As I understand it: The average citizen gets information about issues and candidates from one of the major TV news networks. A news source can refuse to cover a particular issue or a particular candidate's campaign. This means the citizen won't be made aware of it. So if TV news networks fail to cover developments in copyright law or candidates who have expressed interest in a balanced approach to copyright, they can influence the behavior of voters. Now guess what conglomerates own the major TV news sources [pineight.com] and would have a reasonable motive and opportunity to exploit their conflict of interest: the parent companies of five of the six studios that make up the MPAA.

  • Define bribery (Score:5, Insightful)

    by Anonymous Coward on Saturday March 23, 2013 @09:50PM (#43260715)

    Billions of dollars go into 'lobbying' each year, that's not money required to hire the people to express the opinion, that's money funnelled into the political machine directly. With PAC funding, that's pretty much money in the pocket, they can do with PAC money whatever the candidate wants. That money is a bribe in all but name.

    The problem here is, the word bribery has lost its meaning because the crime has largely been legitimized.

    Geeks make big play about Citizens United, but that just *increased* the bribery by allowing companies to openly bribe politicians.

    So yes, bribery it is. Here the copyright holders have a legitimate complaint, but instead they're attacking the third degree from it. Instead of going after the copyright infringement, or the torrent tracker, they're going after a search engine of the torrent trackers. Twice removed from the offense. To drive it through they're conflating the infringement the ISOHunt guy did with the search engine.

  • by Anonymous Coward on Saturday March 23, 2013 @10:44PM (#43260895)

    Tor hidden services.

  • by blankinthefill (665181) <blachanc&gmail,com> on Saturday March 23, 2013 @11:11PM (#43260983) Journal
    What exactly do you call the case of Clarance Thomas not recusing himself from the decision on the AFA? It may not be bribery, but you'd be hard pressed to argue that it was all honest or just. Or how about the case of the Kids for Cash scandal? (http://en.wikipedia.org/wiki/Kids_for_cash_scandal ) Not a federal judge, I grant you, but still a judge. And that's just two examples off the top of my head. I don't think there's necessarily much direct bribery going on... but that's not the same thing as saying the system is honest, either.
  • by TapeCutter (624760) on Sunday March 24, 2013 @12:23AM (#43261205) Journal
    The law is the "alternative solution", SOE for human societies are warlords and demigods. And no "we" were not just fine without the law, wander outside your village and the kings men will kill you, stay inside the village and you will be counted as his property. Really mate, read some history or visit the Congo for fuck's sake because you have no idea what your world would be like without the rule of law.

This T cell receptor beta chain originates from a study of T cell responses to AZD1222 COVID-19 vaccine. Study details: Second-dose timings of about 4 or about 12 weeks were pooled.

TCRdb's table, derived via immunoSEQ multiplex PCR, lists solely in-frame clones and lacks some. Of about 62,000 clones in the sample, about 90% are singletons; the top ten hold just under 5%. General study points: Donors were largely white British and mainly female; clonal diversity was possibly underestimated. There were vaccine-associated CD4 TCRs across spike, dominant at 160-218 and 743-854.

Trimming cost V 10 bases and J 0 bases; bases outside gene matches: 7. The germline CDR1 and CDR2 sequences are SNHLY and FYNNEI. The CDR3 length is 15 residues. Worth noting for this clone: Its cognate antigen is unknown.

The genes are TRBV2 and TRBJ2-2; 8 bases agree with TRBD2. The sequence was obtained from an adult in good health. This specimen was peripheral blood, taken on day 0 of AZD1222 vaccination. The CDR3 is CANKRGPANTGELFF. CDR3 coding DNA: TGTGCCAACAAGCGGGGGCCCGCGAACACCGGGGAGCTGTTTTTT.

• by skywire (469351) * on Sunday March 24, 2013 @12:37AM (#43261255)

    Assuming you are not a troll, but merely have not bothered to think before writing, allow me to provoke you to exercise your grey matter.

    If a group plan a bank robbery via Skype, would you say "Hands off our internet"? If someone blows up a building full of innocents by transmitting a code to an explosive device through a connection over the Internet, should that action be ignored because "We need a free Internet"?

    The Internet is simply a communications medium. Like any other, it can be used to commit actual crimes. The problem here is not the state being able to govern acts committed using the Internet. The problem is the unjust copyright laws that outlaw what is no crime at all, and is in fact a boon to mankind: the mere copying of harmless and useful information, whether over the Internet or otherwise.

  • by fredprado (2569351) on Sunday March 24, 2013 @01:09AM (#43261339)
    In the same way a person using a phone can order someone to blow a building it can do through the internet. It is not motive to regulate and monitor phone calls neither to regulate the internet though. Many times the harm you do trying to prevent something is orders of magnitude worse than the thing you are trying to prevent. That is true regarding the "War against terrorism" and also regarding the attempts of Internet regulation.
  • by Colonel Korn (1258968) on Sunday March 24, 2013 @08:01AM (#43262261)

    It's actually quite a good default position, with incompetence only slightly behind it.

    The number of federal judges impeached for all causes since 1904 is 10.

    Two were acquitted, Six were removed. Two resigned. Impeachment in the United States [wikipedia.org]